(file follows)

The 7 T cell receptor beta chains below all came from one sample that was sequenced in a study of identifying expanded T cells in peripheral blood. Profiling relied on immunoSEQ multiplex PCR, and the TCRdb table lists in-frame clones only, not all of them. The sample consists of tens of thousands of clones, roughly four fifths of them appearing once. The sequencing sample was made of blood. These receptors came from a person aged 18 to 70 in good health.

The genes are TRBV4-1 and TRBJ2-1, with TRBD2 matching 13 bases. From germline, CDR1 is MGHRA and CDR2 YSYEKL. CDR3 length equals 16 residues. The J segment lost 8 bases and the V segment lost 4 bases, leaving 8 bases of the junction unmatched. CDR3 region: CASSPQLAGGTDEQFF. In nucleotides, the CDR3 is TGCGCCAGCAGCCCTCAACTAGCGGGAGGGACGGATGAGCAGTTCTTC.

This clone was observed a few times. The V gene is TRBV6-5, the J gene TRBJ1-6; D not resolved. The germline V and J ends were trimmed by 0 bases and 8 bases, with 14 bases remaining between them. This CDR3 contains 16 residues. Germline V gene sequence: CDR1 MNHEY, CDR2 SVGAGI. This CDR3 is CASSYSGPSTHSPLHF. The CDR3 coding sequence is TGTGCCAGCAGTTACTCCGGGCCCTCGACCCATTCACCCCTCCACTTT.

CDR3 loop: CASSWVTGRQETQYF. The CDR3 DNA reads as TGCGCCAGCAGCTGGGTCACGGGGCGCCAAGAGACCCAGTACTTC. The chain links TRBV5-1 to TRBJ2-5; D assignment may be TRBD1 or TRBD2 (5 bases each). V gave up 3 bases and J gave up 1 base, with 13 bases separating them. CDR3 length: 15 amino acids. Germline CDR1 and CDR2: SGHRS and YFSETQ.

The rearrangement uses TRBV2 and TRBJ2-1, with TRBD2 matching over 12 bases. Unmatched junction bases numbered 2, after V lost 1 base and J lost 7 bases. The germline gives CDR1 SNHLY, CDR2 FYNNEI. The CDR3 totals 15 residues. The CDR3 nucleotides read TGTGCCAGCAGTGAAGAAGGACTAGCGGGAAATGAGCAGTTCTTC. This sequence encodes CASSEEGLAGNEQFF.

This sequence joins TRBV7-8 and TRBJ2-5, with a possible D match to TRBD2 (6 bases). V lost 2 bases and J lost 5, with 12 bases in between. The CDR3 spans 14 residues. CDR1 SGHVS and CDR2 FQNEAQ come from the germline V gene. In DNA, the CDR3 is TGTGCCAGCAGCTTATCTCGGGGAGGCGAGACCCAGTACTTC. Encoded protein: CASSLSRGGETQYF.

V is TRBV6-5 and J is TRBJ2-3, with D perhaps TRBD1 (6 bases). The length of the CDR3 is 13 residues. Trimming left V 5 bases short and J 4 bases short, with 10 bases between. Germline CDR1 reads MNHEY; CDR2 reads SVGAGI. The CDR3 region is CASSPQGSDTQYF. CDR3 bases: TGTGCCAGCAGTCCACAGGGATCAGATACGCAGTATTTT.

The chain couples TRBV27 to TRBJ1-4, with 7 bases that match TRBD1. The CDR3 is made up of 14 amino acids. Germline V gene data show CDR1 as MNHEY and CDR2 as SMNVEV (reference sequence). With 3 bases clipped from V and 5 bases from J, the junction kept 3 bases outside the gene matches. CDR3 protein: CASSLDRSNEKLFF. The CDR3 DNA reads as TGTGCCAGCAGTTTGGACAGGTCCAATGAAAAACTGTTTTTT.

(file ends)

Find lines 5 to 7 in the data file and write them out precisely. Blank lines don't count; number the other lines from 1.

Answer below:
The rearrangement uses TRBV2 and TRBJ2-1, with TRBD2 matching over 12 bases. Unmatched junction bases numbered 2, after V lost 1 base and J lost 7 bases. The germline gives CDR1 SNHLY, CDR2 FYNNEI. The CDR3 totals 15 residues. The CDR3 nucleotides read TGTGCCAGCAGTGAAGAAGGACTAGCGGGAAATGAGCAGTTCTTC. This sequence encodes CASSEEGLAGNEQFF.

This sequence joins TRBV7-8 and TRBJ2-5, with a possible D match to TRBD2 (6 bases). V lost 2 bases and J lost 5, with 12 bases in between. The CDR3 spans 14 residues. CDR1 SGHVS and CDR2 FQNEAQ come from the germline V gene. In DNA, the CDR3 is TGTGCCAGCAGCTTATCTCGGGGAGGCGAGACCCAGTACTTC. Encoded protein: CASSLSRGGETQYF.

V is TRBV6-5 and J is TRBJ2-3, with D perhaps TRBD1 (6 bases). The length of the CDR3 is 13 residues. Trimming left V 5 bases short and J 4 bases short, with 10 bases between. Germline CDR1 reads MNHEY; CDR2 reads SVGAGI. The CDR3 region is CASSPQGSDTQYF. CDR3 bases: TGTGCCAGCAGTCCACAGGGATCAGATACGCAGTATTTT.